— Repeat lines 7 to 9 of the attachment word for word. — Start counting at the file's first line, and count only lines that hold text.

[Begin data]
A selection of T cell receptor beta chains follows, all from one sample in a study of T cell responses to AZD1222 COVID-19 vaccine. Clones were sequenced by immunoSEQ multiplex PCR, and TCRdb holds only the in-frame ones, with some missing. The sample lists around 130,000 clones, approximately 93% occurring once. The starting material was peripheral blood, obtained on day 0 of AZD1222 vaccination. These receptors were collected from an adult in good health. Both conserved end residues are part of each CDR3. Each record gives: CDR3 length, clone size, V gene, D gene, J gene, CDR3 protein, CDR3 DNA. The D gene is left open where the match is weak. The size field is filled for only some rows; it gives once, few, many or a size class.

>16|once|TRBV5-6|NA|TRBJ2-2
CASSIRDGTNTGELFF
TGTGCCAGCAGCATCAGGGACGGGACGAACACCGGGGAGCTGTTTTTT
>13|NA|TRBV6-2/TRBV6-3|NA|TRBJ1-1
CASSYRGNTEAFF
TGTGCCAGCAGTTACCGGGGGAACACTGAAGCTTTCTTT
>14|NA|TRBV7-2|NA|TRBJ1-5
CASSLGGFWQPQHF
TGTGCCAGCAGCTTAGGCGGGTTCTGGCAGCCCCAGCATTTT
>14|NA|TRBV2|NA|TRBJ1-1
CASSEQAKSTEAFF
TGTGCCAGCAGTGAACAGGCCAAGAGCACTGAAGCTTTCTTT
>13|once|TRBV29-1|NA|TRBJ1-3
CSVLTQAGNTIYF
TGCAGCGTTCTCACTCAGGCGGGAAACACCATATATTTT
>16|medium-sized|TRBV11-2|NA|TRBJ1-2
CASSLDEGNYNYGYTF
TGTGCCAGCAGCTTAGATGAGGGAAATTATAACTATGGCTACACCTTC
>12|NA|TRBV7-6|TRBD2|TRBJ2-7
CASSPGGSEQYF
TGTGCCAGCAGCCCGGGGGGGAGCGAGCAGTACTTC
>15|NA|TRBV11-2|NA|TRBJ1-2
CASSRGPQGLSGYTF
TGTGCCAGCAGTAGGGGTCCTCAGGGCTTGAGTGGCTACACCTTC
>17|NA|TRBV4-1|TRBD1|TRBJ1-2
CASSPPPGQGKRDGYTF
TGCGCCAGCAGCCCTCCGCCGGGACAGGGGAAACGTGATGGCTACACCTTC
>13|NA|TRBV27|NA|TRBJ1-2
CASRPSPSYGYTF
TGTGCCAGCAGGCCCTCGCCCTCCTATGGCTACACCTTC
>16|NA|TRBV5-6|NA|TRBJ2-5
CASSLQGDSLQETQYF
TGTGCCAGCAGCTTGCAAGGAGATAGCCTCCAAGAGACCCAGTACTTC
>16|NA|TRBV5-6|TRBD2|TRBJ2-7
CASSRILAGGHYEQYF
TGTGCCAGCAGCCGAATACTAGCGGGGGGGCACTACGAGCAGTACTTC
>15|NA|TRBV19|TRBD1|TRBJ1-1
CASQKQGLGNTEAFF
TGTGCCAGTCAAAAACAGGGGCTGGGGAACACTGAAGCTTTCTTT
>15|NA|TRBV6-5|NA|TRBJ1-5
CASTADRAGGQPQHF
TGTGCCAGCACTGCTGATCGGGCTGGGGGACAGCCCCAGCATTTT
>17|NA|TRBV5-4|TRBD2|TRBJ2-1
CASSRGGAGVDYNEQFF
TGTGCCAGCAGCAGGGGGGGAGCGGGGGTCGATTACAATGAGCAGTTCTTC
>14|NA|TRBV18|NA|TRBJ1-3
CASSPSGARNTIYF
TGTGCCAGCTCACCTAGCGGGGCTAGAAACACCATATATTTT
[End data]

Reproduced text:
TGTGCCAGCAGTTACCGGGGGAACACTGAAGCTTTCTTT
>14|NA|TRBV7-2|NA|TRBJ1-5
CASSLGGFWQPQHF